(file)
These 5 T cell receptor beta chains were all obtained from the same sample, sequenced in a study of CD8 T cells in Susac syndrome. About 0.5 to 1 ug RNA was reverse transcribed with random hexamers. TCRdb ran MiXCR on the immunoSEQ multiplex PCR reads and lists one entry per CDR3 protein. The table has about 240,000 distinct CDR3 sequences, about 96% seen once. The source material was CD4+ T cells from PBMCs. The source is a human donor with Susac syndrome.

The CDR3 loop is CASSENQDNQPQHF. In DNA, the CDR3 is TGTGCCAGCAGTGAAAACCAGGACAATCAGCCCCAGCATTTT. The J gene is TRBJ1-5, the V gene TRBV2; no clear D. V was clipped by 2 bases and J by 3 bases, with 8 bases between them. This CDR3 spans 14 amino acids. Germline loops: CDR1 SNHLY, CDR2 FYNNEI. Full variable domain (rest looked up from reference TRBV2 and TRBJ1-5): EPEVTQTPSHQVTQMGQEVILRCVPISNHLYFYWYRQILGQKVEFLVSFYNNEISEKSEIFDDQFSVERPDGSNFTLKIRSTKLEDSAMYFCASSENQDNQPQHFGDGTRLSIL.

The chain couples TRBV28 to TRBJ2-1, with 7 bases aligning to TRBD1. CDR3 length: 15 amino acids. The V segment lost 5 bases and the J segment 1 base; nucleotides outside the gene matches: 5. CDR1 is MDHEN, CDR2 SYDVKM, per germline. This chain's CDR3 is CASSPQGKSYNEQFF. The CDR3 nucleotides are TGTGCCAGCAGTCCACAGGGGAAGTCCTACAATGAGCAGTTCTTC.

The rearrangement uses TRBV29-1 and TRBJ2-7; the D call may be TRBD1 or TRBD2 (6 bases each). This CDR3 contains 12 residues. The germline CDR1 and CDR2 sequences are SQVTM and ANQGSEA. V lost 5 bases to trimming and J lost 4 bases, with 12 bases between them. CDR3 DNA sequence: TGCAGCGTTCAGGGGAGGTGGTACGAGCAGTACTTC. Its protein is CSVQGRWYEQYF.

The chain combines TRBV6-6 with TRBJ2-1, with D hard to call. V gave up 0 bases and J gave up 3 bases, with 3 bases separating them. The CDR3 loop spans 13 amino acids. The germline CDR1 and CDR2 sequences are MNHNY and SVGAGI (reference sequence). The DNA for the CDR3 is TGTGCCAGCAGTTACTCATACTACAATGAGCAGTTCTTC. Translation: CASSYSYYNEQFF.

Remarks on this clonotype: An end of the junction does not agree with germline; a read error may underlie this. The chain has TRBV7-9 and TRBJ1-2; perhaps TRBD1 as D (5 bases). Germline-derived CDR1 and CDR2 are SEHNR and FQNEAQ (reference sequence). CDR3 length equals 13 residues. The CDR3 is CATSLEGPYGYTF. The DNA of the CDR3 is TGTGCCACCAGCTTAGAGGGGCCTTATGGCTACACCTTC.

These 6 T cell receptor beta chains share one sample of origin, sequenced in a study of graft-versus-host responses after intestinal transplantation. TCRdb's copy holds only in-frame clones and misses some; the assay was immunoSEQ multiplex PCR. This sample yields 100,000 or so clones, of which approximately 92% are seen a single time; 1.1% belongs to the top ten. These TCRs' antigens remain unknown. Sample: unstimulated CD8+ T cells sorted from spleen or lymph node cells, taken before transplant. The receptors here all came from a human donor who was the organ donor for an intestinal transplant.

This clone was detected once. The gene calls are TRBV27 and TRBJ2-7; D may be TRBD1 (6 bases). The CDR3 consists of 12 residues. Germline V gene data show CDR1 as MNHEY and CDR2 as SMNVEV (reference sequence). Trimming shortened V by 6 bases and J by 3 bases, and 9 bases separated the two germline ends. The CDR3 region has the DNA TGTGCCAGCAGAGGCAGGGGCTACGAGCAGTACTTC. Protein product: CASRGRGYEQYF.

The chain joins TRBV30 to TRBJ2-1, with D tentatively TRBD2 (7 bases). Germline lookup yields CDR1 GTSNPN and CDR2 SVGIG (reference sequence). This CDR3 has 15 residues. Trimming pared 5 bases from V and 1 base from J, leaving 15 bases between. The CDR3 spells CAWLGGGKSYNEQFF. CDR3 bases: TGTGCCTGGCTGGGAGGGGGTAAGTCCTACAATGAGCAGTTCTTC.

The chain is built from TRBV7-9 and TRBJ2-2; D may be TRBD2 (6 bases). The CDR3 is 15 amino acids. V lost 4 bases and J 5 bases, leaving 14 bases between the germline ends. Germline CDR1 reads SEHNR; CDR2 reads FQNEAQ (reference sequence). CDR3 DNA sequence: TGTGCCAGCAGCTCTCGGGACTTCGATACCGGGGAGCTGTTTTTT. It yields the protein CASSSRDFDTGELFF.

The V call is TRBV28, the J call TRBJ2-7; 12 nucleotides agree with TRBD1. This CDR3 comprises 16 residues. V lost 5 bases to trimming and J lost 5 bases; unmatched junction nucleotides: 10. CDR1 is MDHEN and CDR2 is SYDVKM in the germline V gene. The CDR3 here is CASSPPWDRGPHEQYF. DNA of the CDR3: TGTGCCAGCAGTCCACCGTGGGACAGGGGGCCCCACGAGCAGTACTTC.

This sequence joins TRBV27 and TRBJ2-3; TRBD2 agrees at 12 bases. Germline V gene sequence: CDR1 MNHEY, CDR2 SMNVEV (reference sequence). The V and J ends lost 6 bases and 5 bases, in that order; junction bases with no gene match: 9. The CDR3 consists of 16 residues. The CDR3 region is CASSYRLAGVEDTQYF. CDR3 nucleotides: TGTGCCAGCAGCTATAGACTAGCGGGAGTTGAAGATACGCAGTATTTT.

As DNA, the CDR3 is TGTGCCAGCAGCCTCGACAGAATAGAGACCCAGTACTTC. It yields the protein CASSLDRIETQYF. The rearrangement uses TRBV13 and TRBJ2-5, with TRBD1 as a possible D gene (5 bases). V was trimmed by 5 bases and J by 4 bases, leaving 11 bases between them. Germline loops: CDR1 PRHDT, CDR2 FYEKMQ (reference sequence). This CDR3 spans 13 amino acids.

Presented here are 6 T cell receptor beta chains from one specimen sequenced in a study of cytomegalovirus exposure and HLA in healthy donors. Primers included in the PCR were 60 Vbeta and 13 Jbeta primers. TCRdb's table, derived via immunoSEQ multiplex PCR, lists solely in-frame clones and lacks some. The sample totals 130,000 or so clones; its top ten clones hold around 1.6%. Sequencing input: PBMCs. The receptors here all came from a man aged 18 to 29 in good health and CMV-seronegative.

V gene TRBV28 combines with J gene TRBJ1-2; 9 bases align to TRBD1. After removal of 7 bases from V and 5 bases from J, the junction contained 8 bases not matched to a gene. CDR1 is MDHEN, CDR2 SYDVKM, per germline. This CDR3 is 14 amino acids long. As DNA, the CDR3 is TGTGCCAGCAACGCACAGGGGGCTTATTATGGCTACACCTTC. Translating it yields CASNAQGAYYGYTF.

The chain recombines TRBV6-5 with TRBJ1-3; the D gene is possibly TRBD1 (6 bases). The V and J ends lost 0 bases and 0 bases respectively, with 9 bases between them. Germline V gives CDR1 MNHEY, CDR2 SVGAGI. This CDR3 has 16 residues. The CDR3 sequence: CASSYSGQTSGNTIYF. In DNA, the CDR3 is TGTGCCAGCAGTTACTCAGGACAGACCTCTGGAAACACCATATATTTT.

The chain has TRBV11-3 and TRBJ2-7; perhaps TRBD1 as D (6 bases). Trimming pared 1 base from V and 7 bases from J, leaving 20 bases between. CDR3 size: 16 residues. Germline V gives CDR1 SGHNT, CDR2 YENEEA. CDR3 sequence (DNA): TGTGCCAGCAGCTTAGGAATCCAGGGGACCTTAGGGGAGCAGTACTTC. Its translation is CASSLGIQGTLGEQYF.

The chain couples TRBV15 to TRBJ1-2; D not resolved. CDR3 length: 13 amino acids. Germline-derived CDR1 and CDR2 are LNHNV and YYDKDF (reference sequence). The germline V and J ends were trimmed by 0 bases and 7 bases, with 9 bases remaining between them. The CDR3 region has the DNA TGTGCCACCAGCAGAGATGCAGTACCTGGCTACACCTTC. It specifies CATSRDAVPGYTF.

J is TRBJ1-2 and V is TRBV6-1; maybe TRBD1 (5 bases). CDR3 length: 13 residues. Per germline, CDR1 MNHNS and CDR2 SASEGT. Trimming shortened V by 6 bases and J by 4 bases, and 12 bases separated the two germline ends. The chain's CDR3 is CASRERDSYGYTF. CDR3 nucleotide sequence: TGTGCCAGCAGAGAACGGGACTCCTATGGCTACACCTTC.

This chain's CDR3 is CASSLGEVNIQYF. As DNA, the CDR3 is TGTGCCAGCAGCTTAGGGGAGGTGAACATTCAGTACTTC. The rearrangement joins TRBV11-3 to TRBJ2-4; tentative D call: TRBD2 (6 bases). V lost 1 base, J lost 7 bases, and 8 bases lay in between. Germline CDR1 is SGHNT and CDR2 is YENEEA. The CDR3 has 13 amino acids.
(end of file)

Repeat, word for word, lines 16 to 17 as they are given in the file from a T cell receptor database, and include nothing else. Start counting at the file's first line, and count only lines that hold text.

The chain recombines TRBV6-5 with TRBJ1-3; the D gene is possibly TRBD1 (6 bases). The V and J ends lost 0 bases and 0 bases respectively, with 9 bases between them. Germline V gives CDR1 MNHEY, CDR2 SVGAGI. This CDR3 has 16 residues. The CDR3 sequence: CASSYSGQTSGNTIYF. In DNA, the CDR3 is TGTGCCAGCAGTTACTCAGGACAGACCTCTGGAAACACCATATATTTT.

The chain has TRBV11-3 and TRBJ2-7; perhaps TRBD1 as D (6 bases). Trimming pared 1 base from V and 7 bases from J, leaving 20 bases between. CDR3 size: 16 residues. Germline V gives CDR1 SGHNT, CDR2 YENEEA. CDR3 sequence (DNA): TGTGCCAGCAGCTTAGGAATCCAGGGGACCTTAGGGGAGCAGTACTTC. Its translation is CASSLGIQGTLGEQYF.